George One really important learning experience that helped me better understand the Tao happened when I worked with Lynda Reese. After we got to know each other, we co-authored a major project report.
Michael So how did you meet this Lynda Reese, if you don't mind my asking?
George Well, I had just moved here to coordinate two product development teams that were having all kinds of trouble meeting deadlines and budgets. I was the 33-year old, designated hotshot, and everyone the least bit insecure kept clear of me. Then one day in July I got this call from Cleveland.

It was Lynda Reese, and she was in our management training program there, being rotated through marketing, sales, and product development. She had heard about me, and since she was planning to steer her career toward product development, she thought we might have some common interests to discuss.
Michael What did you say to her?
George Well, I told her I was very busy because we had this national meeting in San Francisco. So she suggested meeting me in San Francisco. I said OK and invited her to kind of an open session we had planned on the morning of the last day.

I hardly gave it a second thought except that it seemed pretty unusual that a woman, or any trainee, would call with a request like that. Usually they just do what they're told, which does not include trips to the national meetings.
Michael Lynda doesn't sound at all hesitant to say where she's coming from.
George Not at all! At the San Francisco meeting, the session ended and people were standing around talking, when this woman, about 30 years old, introduced herself as Lynda Reese and asked if I had time for a cup of coffee. So we went to the hotel lobby to sit and talk.

Lynda explained that she was very interested in the computer aspects of large project scheduling. A professor she had in graduate school suggested a session on the human aspects of such systems for the National Computer Conference in New York. She was trying to organize this session and wondered if I was interested. It sounded like a good idea, so I agreed to take part.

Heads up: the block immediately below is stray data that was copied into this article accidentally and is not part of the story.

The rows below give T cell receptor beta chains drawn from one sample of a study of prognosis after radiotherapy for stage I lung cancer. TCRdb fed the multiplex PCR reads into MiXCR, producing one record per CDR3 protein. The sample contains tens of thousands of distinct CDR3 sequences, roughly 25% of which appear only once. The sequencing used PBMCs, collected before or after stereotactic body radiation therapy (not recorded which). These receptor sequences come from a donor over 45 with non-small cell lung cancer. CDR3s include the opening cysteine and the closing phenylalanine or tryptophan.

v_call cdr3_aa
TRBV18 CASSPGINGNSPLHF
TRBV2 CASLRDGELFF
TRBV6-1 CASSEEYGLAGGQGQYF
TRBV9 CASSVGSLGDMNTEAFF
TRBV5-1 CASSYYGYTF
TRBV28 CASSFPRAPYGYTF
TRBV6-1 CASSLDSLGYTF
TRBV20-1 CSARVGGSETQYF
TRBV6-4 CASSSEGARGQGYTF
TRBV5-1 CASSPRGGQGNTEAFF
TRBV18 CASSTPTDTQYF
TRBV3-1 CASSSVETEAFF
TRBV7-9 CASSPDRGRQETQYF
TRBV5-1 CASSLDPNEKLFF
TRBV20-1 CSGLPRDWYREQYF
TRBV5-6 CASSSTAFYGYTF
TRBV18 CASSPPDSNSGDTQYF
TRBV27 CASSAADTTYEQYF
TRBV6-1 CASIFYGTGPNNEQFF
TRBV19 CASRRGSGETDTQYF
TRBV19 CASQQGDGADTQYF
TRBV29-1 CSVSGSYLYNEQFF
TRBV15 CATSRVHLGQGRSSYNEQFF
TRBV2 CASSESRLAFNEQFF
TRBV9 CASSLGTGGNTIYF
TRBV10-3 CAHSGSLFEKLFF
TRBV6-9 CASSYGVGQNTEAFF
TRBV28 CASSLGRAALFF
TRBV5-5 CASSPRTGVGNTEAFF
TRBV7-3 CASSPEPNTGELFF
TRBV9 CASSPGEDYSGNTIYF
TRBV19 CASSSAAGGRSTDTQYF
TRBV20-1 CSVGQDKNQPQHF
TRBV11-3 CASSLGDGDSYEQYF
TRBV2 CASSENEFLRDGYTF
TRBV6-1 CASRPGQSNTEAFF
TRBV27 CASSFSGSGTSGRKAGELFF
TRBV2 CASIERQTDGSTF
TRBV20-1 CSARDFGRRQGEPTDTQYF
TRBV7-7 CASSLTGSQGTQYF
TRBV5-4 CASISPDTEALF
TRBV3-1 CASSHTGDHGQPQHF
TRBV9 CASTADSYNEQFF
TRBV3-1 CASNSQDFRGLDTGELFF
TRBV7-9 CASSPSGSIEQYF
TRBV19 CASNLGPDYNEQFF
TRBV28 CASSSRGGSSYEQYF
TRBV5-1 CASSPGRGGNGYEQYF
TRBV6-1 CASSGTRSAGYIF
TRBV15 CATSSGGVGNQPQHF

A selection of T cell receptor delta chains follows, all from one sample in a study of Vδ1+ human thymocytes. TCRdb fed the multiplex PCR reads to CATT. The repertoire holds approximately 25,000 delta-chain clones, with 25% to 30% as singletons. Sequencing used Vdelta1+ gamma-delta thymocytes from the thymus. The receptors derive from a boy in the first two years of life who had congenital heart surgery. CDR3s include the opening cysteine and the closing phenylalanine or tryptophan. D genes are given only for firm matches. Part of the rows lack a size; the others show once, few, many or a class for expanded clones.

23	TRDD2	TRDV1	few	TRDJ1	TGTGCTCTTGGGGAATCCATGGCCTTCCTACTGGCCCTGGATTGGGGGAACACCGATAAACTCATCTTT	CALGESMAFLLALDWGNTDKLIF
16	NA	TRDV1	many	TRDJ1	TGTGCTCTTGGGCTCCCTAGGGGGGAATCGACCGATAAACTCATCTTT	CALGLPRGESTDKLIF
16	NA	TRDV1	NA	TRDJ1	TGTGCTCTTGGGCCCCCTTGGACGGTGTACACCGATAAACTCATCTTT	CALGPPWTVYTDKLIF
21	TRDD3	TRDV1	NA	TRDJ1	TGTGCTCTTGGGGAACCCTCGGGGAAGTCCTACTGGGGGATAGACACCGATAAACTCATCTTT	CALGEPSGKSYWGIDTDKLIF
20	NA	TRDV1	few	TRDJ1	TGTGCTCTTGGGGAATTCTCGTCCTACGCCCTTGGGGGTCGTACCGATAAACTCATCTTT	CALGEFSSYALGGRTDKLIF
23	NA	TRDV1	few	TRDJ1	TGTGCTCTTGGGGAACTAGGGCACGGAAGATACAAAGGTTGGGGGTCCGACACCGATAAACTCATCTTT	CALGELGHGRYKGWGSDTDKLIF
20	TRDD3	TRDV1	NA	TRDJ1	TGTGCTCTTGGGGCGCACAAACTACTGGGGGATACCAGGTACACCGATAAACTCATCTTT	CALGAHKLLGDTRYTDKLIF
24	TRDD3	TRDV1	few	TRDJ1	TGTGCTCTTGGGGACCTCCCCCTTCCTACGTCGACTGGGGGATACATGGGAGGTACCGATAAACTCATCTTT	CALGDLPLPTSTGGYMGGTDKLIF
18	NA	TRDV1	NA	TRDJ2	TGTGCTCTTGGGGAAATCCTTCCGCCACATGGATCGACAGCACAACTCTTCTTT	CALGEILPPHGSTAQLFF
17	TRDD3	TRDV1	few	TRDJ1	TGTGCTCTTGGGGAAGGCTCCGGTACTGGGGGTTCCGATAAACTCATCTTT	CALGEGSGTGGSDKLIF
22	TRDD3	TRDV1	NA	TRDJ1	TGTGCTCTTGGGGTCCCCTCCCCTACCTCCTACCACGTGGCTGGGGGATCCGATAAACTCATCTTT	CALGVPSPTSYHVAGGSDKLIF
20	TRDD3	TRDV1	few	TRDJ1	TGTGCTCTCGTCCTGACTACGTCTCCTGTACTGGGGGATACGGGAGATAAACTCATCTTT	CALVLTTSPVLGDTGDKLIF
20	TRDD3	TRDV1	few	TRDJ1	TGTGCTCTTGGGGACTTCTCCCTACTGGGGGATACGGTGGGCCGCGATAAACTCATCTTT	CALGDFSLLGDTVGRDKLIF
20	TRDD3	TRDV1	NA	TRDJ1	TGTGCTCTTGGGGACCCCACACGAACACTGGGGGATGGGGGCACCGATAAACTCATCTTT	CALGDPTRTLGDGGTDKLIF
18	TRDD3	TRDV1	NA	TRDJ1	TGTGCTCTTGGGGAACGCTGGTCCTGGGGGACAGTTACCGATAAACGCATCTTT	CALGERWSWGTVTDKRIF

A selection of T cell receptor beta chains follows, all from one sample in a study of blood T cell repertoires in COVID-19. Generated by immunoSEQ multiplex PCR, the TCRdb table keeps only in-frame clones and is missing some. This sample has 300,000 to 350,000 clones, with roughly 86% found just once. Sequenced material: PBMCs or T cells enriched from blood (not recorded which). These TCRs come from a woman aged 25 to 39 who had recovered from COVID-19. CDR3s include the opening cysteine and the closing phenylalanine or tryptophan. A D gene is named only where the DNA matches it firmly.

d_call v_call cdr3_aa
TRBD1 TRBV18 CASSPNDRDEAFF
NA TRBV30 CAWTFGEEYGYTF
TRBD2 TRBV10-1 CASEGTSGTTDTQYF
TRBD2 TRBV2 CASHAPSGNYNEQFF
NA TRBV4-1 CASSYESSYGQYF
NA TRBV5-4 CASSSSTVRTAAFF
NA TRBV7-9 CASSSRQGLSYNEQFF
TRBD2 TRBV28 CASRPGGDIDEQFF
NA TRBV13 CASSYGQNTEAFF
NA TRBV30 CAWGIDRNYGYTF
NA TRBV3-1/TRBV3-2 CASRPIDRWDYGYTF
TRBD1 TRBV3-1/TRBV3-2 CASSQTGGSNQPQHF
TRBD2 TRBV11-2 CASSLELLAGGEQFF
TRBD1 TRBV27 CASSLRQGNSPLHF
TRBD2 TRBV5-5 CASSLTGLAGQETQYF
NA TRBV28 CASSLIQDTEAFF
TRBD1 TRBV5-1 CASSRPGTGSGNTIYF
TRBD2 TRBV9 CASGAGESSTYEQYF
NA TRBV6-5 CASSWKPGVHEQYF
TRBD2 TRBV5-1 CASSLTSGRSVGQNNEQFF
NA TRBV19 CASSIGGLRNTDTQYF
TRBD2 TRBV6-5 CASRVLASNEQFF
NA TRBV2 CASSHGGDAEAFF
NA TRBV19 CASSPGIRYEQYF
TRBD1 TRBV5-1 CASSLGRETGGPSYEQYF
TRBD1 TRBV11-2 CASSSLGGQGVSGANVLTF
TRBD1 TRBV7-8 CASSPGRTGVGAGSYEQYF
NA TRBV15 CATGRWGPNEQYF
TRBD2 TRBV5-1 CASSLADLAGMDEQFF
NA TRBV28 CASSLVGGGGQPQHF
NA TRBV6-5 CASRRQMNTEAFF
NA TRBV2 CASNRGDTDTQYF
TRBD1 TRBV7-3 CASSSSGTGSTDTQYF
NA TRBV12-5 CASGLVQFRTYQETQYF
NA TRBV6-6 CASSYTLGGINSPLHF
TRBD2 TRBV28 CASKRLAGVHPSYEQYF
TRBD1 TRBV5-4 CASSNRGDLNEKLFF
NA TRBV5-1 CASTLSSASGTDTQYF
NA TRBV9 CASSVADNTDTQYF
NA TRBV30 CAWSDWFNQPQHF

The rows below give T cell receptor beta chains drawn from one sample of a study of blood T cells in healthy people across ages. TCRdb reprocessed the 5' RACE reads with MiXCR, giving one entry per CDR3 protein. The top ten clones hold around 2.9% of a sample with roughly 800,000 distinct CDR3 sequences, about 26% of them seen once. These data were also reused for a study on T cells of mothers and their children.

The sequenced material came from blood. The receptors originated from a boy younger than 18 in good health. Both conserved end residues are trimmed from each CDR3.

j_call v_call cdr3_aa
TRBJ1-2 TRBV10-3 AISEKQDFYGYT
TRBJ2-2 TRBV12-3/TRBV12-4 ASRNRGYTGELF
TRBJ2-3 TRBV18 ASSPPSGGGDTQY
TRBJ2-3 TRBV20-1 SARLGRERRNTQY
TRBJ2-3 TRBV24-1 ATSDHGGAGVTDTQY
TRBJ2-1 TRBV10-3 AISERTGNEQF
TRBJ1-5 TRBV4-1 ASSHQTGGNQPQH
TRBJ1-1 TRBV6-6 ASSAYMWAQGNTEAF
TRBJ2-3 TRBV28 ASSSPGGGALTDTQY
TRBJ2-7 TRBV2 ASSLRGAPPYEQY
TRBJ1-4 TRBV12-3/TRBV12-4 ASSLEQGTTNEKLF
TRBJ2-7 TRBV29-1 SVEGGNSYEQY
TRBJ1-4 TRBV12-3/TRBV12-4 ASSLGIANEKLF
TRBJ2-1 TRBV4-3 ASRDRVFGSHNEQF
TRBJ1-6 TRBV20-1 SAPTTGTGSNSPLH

Michael None of what you say sounds very unusual.
George But the whole thing started me thinking about the problems women face in the business world. You see, I strongly believed in equality and affirmative action.

But, I had never worked with a woman except having them as secretaries. After Lynda contacted me, I realized that people like me were partly responsible for sex discrimination because we didn't want to get closely involved with women in a work situation.
Michael Why not?
George Because it complicates things, or at least it has the potential to complicate. One way to keep things simple is never to put yourself in awkward situations that might produce misunderstandings. That action -- not my thinking, because I'm a liberal on paper -- but the actions I took were sexually discriminating.
Michael That's better than going around looking for excitement. If you came on to her sexually, that would have been worse.
George Oh, I agree. But my point is that by avoiding the possibility of getting to know her any better, like over dinner, we both lose out professionally.

When two men go to dinner, they discuss business and get to know each other pretty well. No one thinks anything about that. But we have this dual standard for men and women. Repeated a thousand times each day, reactions like that add up to sexual discrimination.
Michael So what do you do about it?
George Well, it's funny, because we did end up in New York with a group of people from our panel and had a drink after the meeting. Then, as we were saying good-bye just before I left for the airport, Lynda reached out and touched my arm and thanked me for coming up for the session.

There was something about the touch that was warmer than the usual handshake. The word I would use to describe it is friendly, but words don't really describe the feeling content.
Michael How could you describe it then?
George Well, it amazed me that so much meaning could be communicated in such a simple way. I understood immediately that Lynda liked me and appreciated my contributions at the meeting. There weren't any hidden implications or ambiguities about sexual involvement either. But those are the kinds of things that are awkward and inappropriate when put into words.
Michael I agree. Some things don't come across very well when you try to explain them.
George Something else I learned was the value of a more feminine expression. Touching is not a masculine thing to do, and if we restrict ourselves to masculine expression, we miss out on that power to communicate. The feminine part has a certain spirit to it that fits so well with the masculine:

The valley spirit never dies;
Her gateway is the root of heaven and earth.

It is like a veil barely seen.
Use it; it will never fail.
Michael Always there but not as visible as the masculine mountains.
George But it's so important to use -- not just for women but for men too. Before I met Lynda I never really understood that.

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